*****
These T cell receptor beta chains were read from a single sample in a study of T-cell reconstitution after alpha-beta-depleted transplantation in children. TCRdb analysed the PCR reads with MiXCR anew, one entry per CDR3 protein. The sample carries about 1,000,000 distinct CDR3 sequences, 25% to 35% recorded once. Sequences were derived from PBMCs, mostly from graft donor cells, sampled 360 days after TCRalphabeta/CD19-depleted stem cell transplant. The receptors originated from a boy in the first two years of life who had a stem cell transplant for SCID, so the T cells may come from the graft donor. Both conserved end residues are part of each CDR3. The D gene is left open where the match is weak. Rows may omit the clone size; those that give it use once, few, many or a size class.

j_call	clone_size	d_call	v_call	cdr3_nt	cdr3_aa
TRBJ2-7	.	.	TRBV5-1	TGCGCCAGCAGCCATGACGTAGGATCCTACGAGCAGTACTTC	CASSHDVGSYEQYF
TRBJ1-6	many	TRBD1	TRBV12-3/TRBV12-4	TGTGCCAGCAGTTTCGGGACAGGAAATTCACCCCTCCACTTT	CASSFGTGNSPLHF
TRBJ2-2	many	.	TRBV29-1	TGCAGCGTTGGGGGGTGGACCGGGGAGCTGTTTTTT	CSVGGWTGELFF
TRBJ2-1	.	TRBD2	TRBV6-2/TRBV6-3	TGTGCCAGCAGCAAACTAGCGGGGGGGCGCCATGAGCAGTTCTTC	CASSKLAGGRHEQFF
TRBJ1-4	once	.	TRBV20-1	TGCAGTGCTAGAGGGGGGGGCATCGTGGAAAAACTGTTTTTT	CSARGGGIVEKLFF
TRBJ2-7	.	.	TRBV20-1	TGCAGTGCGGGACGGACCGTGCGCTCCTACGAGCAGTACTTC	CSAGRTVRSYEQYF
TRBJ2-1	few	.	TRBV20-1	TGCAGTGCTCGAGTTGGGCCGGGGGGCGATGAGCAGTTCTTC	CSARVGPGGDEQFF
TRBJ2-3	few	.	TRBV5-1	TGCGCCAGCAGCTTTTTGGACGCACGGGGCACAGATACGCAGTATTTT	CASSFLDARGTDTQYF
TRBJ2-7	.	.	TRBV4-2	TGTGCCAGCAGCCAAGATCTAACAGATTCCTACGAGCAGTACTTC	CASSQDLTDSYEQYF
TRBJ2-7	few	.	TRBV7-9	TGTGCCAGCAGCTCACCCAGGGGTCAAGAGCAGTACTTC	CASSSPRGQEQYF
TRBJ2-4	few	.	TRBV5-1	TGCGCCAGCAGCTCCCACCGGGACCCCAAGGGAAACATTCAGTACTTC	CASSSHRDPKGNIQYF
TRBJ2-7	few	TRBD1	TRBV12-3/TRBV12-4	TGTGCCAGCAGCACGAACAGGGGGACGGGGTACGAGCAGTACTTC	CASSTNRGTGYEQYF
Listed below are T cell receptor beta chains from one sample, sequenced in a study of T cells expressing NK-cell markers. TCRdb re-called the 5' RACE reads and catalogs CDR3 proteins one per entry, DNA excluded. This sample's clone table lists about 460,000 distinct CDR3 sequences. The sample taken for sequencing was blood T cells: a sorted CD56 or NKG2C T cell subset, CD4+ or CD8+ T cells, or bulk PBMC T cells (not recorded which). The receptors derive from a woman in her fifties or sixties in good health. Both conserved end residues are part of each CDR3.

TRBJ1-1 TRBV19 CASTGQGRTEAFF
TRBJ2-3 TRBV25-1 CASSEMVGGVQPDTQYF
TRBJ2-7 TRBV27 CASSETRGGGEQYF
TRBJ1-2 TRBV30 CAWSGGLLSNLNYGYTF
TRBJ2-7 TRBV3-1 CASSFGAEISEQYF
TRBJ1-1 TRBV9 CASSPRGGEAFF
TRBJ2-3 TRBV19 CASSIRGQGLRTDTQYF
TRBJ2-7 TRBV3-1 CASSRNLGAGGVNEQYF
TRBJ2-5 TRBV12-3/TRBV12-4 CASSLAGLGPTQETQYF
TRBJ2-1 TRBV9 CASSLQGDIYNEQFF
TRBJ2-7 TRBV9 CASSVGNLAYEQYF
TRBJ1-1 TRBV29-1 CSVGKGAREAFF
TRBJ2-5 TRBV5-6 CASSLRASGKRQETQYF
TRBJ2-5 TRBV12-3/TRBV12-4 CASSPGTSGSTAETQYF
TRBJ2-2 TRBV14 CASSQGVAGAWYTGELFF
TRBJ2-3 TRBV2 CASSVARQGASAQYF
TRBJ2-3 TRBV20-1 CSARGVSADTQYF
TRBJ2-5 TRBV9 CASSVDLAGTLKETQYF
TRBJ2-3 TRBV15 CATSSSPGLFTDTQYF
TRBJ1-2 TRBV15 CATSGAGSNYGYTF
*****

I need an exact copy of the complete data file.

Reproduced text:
These T cell receptor beta chains were read from a single sample in a study of T-cell reconstitution after alpha-beta-depleted transplantation in children. TCRdb analysed the PCR reads with MiXCR anew, one entry per CDR3 protein. The sample carries about 1,000,000 distinct CDR3 sequences, 25% to 35% recorded once. Sequences were derived from PBMCs, mostly from graft donor cells, sampled 360 days after TCRalphabeta/CD19-depleted stem cell transplant. The receptors originated from a boy in the first two years of life who had a stem cell transplant for SCID, so the T cells may come from the graft donor. Both conserved end residues are part of each CDR3. The D gene is left open where the match is weak. Rows may omit the clone size; those that give it use once, few, many or a size class.

j_call	clone_size	d_call	v_call	cdr3_nt	cdr3_aa
TRBJ2-7	.	.	TRBV5-1	TGCGCCAGCAGCCATGACGTAGGATCCTACGAGCAGTACTTC	CASSHDVGSYEQYF
TRBJ1-6	many	TRBD1	TRBV12-3/TRBV12-4	TGTGCCAGCAGTTTCGGGACAGGAAATTCACCCCTCCACTTT	CASSFGTGNSPLHF
TRBJ2-2	many	.	TRBV29-1	TGCAGCGTTGGGGGGTGGACCGGGGAGCTGTTTTTT	CSVGGWTGELFF
TRBJ2-1	.	TRBD2	TRBV6-2/TRBV6-3	TGTGCCAGCAGCAAACTAGCGGGGGGGCGCCATGAGCAGTTCTTC	CASSKLAGGRHEQFF
TRBJ1-4	once	.	TRBV20-1	TGCAGTGCTAGAGGGGGGGGCATCGTGGAAAAACTGTTTTTT	CSARGGGIVEKLFF
TRBJ2-7	.	.	TRBV20-1	TGCAGTGCGGGACGGACCGTGCGCTCCTACGAGCAGTACTTC	CSAGRTVRSYEQYF
TRBJ2-1	few	.	TRBV20-1	TGCAGTGCTCGAGTTGGGCCGGGGGGCGATGAGCAGTTCTTC	CSARVGPGGDEQFF
TRBJ2-3	few	.	TRBV5-1	TGCGCCAGCAGCTTTTTGGACGCACGGGGCACAGATACGCAGTATTTT	CASSFLDARGTDTQYF
TRBJ2-7	.	.	TRBV4-2	TGTGCCAGCAGCCAAGATCTAACAGATTCCTACGAGCAGTACTTC	CASSQDLTDSYEQYF
TRBJ2-7	few	.	TRBV7-9	TGTGCCAGCAGCTCACCCAGGGGTCAAGAGCAGTACTTC	CASSSPRGQEQYF
TRBJ2-4	few	.	TRBV5-1	TGCGCCAGCAGCTCCCACCGGGACCCCAAGGGAAACATTCAGTACTTC	CASSSHRDPKGNIQYF
TRBJ2-7	few	TRBD1	TRBV12-3/TRBV12-4	TGTGCCAGCAGCACGAACAGGGGGACGGGGTACGAGCAGTACTTC	CASSTNRGTGYEQYF
Listed below are T cell receptor beta chains from one sample, sequenced in a study of T cells expressing NK-cell markers. TCRdb re-called the 5' RACE reads and catalogs CDR3 proteins one per entry, DNA excluded. This sample's clone table lists about 460,000 distinct CDR3 sequences. The sample taken for sequencing was blood T cells: a sorted CD56 or NKG2C T cell subset, CD4+ or CD8+ T cells, or bulk PBMC T cells (not recorded which). The receptors derive from a woman in her fifties or sixties in good health. Both conserved end residues are part of each CDR3.

TRBJ1-1 TRBV19 CASTGQGRTEAFF
TRBJ2-3 TRBV25-1 CASSEMVGGVQPDTQYF
TRBJ2-7 TRBV27 CASSETRGGGEQYF
TRBJ1-2 TRBV30 CAWSGGLLSNLNYGYTF
TRBJ2-7 TRBV3-1 CASSFGAEISEQYF
TRBJ1-1 TRBV9 CASSPRGGEAFF
TRBJ2-3 TRBV19 CASSIRGQGLRTDTQYF
TRBJ2-7 TRBV3-1 CASSRNLGAGGVNEQYF
TRBJ2-5 TRBV12-3/TRBV12-4 CASSLAGLGPTQETQYF
TRBJ2-1 TRBV9 CASSLQGDIYNEQFF
TRBJ2-7 TRBV9 CASSVGNLAYEQYF
TRBJ1-1 TRBV29-1 CSVGKGAREAFF
TRBJ2-5 TRBV5-6 CASSLRASGKRQETQYF
TRBJ2-5 TRBV12-3/TRBV12-4 CASSPGTSGSTAETQYF
TRBJ2-2 TRBV14 CASSQGVAGAWYTGELFF
TRBJ2-3 TRBV2 CASSVARQGASAQYF
TRBJ2-3 TRBV20-1 CSARGVSADTQYF
TRBJ2-5 TRBV9 CASSVDLAGTLKETQYF
TRBJ2-3 TRBV15 CATSSSPGLFTDTQYF
TRBJ1-2 TRBV15 CATSGAGSNYGYTF